Former Sail Caribbean Captain, Kyle Pierson, free diving to examine an octopus. Photo taken in BVI at Monkey Point, Guana Island.

So you’ve mastered the art of snorkeling and you’re ready for a new challenge!  Skin diving, also known as free diving, is an excellent way to explore things on or near the sea floor without having to don SCUBA equipment (unless you want to, of course!).

You still use the same snorkel equipment as usual (mask, snorkel, and fins), but you hold your breath as you dive beneath the surface to look around.  It’s fun and easy, and there are just a few important safety considerations to keep in mind!

Be sure to review the safety and technique tips for basic snorkeling and follow the additional tips below.  You’ll be on your way to exploring the underwater world in no time!

Buddy System
You should always be able to see your buddy and your buddy should always be able to see you.  When on the surface, stay close enough to easily reach your buddy at all times.

Make sure you stay at the surface while your buddy is diving.  Watch to make sure they are safe until they return to the surface.  You can take your turn while your buddy catches his breath and keeps his eyes on you.  This way, you both always have someone available to call for help right away if you need it.

Under Pressure!
If you are an experienced SCUBA diver, the action of equalizing your ears is probably almost second nature.  However, if you have never attempted to dive below the surface, this will be very new and very important for you!  As you dive down even just a few feet below the surface of the water the pressure increases and you will feel a slight discomfort in your ears.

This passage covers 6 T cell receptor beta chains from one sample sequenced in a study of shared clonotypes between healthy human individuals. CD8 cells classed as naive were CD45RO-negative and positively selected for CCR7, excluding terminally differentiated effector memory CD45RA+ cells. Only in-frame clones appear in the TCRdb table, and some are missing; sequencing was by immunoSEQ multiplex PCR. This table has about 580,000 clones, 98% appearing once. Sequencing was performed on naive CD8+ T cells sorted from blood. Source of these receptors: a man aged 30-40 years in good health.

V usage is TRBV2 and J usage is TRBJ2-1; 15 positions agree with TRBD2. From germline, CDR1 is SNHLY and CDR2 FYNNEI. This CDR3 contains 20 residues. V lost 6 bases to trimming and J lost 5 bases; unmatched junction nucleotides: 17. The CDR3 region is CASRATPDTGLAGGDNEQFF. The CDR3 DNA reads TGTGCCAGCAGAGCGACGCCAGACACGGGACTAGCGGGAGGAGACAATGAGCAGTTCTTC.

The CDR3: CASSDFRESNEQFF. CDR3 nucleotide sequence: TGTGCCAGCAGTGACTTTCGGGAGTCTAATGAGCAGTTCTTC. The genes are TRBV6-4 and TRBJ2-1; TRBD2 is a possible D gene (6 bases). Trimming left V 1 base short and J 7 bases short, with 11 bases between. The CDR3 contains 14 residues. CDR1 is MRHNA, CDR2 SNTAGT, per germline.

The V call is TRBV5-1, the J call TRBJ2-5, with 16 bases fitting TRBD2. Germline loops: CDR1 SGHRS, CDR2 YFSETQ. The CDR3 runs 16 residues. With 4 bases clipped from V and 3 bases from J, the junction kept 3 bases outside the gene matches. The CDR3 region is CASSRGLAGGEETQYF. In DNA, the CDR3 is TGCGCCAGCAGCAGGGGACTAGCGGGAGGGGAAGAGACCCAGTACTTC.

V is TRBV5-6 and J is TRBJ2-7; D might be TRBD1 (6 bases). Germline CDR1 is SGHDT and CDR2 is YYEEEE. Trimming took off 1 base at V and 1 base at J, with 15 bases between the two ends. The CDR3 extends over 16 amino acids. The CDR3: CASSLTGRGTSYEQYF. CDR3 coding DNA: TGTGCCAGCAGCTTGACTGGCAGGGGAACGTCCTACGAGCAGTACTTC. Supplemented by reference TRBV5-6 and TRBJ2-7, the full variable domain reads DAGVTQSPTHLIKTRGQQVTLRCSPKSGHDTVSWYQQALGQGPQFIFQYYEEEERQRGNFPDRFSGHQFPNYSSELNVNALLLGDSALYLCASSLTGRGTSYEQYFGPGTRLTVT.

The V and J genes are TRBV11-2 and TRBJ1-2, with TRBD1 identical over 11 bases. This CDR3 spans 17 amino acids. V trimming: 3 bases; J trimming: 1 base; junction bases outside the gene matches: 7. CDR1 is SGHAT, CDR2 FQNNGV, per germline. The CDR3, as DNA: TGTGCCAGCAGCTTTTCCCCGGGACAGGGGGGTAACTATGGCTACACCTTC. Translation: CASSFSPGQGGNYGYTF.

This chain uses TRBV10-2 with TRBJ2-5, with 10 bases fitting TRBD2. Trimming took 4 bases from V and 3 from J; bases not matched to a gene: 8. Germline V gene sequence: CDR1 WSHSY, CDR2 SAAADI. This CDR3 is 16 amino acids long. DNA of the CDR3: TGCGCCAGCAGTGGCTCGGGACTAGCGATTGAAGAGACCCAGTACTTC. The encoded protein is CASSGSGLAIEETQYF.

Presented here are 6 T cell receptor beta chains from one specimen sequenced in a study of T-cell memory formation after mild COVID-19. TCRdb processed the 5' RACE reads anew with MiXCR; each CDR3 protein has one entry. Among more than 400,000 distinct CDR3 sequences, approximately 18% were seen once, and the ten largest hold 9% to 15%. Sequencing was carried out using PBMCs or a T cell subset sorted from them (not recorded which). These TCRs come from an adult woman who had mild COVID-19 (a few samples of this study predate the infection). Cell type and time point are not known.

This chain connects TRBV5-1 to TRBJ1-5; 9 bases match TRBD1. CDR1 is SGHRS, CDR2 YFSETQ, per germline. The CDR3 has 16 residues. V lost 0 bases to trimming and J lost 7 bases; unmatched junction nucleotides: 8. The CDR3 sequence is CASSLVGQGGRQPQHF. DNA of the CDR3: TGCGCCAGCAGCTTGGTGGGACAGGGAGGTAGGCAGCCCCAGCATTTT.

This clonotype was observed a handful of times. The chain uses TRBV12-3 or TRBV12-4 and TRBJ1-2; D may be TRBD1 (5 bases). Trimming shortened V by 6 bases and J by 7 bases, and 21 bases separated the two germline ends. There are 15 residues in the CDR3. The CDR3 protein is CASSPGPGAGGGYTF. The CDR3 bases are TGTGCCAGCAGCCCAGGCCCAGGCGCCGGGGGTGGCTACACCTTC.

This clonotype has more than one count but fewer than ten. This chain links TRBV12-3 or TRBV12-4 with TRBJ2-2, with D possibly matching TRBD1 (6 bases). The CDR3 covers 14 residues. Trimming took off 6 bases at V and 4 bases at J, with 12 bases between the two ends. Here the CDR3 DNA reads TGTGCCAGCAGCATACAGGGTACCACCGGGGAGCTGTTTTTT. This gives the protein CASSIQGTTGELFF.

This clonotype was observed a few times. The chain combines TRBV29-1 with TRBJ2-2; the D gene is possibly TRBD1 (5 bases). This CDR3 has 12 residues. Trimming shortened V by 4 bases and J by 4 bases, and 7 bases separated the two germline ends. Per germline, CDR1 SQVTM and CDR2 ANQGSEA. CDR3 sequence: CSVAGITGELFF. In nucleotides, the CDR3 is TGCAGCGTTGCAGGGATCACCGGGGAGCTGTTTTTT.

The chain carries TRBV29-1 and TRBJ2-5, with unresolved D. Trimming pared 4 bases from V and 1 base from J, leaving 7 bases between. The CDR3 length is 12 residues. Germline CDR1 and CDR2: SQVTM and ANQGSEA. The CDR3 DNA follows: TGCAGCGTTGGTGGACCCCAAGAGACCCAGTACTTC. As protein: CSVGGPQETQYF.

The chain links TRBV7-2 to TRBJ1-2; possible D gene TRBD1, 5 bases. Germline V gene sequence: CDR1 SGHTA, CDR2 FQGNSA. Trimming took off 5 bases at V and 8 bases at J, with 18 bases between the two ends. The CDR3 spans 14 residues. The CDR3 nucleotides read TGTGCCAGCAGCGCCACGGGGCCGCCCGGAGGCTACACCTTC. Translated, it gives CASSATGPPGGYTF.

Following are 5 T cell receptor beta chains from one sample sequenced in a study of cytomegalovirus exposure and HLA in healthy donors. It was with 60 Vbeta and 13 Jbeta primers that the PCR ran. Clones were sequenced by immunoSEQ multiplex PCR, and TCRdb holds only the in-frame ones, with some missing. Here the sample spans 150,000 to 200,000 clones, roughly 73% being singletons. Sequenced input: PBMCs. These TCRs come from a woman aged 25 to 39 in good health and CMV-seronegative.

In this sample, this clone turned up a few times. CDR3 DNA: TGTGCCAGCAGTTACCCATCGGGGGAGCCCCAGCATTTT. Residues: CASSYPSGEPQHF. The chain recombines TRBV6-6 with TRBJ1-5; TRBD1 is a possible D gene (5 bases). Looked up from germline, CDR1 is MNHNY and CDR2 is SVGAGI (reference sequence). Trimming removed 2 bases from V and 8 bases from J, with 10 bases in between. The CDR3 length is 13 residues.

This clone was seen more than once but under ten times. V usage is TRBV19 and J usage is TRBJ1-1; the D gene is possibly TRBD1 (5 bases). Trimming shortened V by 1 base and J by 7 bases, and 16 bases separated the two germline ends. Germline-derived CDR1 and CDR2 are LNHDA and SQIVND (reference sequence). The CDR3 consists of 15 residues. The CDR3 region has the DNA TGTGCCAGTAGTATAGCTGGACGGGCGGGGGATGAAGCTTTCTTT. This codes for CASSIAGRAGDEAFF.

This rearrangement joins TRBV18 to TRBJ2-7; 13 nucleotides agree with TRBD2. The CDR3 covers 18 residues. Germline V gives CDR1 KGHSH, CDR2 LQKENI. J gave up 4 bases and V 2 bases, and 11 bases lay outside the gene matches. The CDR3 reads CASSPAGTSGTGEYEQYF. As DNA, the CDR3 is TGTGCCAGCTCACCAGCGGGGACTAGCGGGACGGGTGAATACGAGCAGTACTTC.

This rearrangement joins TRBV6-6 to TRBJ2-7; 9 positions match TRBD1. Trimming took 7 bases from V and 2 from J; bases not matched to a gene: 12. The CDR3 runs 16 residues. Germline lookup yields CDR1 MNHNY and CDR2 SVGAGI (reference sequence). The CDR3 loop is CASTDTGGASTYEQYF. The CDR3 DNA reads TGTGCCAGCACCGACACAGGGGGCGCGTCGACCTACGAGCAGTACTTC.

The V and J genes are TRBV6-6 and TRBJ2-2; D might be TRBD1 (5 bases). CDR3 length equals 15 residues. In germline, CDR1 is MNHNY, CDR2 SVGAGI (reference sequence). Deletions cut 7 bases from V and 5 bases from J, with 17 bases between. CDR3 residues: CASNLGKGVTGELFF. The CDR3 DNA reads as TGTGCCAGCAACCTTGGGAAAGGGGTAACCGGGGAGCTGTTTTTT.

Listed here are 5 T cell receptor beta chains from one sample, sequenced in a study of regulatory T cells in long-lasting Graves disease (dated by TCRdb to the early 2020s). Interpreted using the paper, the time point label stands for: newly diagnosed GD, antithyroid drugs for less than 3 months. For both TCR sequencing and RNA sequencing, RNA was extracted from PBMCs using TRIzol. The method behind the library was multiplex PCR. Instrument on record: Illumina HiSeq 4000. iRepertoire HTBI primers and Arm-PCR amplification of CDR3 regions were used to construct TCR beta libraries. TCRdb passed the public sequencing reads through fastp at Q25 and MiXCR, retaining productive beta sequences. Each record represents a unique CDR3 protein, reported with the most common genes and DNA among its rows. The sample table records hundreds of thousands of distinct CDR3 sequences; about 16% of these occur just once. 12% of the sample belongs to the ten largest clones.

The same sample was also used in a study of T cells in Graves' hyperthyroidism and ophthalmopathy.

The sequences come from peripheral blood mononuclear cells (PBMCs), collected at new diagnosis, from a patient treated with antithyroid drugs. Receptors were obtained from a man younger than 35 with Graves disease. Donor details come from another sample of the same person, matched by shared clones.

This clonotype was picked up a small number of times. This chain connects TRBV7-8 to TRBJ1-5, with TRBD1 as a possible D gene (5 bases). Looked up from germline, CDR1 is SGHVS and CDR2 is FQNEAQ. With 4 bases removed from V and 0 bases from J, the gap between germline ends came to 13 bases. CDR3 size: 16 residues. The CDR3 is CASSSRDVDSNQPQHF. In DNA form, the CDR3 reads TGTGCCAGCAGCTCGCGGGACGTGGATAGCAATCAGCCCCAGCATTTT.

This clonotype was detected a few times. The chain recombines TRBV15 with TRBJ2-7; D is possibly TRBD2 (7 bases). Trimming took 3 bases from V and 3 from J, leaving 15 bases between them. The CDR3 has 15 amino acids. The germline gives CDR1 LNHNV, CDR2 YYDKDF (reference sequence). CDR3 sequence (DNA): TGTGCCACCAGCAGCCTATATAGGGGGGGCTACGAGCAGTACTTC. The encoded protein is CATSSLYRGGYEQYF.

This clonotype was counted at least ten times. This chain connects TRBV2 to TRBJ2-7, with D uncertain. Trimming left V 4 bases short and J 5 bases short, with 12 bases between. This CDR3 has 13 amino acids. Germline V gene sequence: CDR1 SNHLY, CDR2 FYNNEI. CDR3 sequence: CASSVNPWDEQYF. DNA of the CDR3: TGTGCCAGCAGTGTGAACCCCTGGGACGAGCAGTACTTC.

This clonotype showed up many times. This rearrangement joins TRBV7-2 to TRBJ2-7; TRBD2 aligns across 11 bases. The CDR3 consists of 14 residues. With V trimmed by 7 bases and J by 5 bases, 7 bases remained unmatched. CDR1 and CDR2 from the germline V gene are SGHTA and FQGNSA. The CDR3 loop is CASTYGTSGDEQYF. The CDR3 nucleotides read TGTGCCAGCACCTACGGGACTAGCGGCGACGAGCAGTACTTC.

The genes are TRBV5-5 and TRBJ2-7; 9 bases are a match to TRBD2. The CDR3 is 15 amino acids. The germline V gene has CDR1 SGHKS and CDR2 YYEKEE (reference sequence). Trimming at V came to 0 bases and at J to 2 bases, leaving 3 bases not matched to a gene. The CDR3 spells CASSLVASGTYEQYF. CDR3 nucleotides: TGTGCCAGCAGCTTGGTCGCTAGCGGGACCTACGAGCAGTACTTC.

The idea is to equalize, or clear, your ears early and often as gently as possible to prevent discomfort and damage to your ears.  There are several ways to equalize:

  • Make a yawning motion with your jaw
  • Wiggle your jaw from side to side
  • Swallow
  • Pinch your nose through your mask and very gently try to exhale through your plugged nose

Practice clearing your ears at the surface, and continue to clear repeatedly as you dive down.  You should not feel any pain or discomfort and there should not be any loud popping of your ears.  If you feel any pain or discomfort, return to the surface and try diving again more slowly and clearing more often.

Be kind to your ears – if done improperly, you could seriously damage your ear drum and that is no fun at all!  Most injuries occur when too much force is used to equalize (exhaling too hard against pinched nose), or by diving too deep without equalizing well enough.

Former Sail Caribbean Captain, Kelly Montenero, free diving

How To Dive
While floating on the surface with your snorkel in your mouth, take a couple of calm, deep breaths.  Hold the last breath and in a smooth motion bend at the waist so that your legs are still floating on the surface and your torso is under water.  When your head is angled toward the bottom, keep your legs mostly straight and lift both fins up into the air.  The motion of lifting your legs will propel you towards the bottom.  Begin kicking toward the area you would like to explore and remember to equalize all the way down!

Carefully return to the surface with one hand above you and looking up in all directions to make sure you don’t surface under someone or something!



Sail Caribbean offers a variety of teen adventure camps which include expert instruction in snorkeling and skin diving techniques.  You could even join one of our marine biology programs or teen scuba camps to take your explorations to the next level!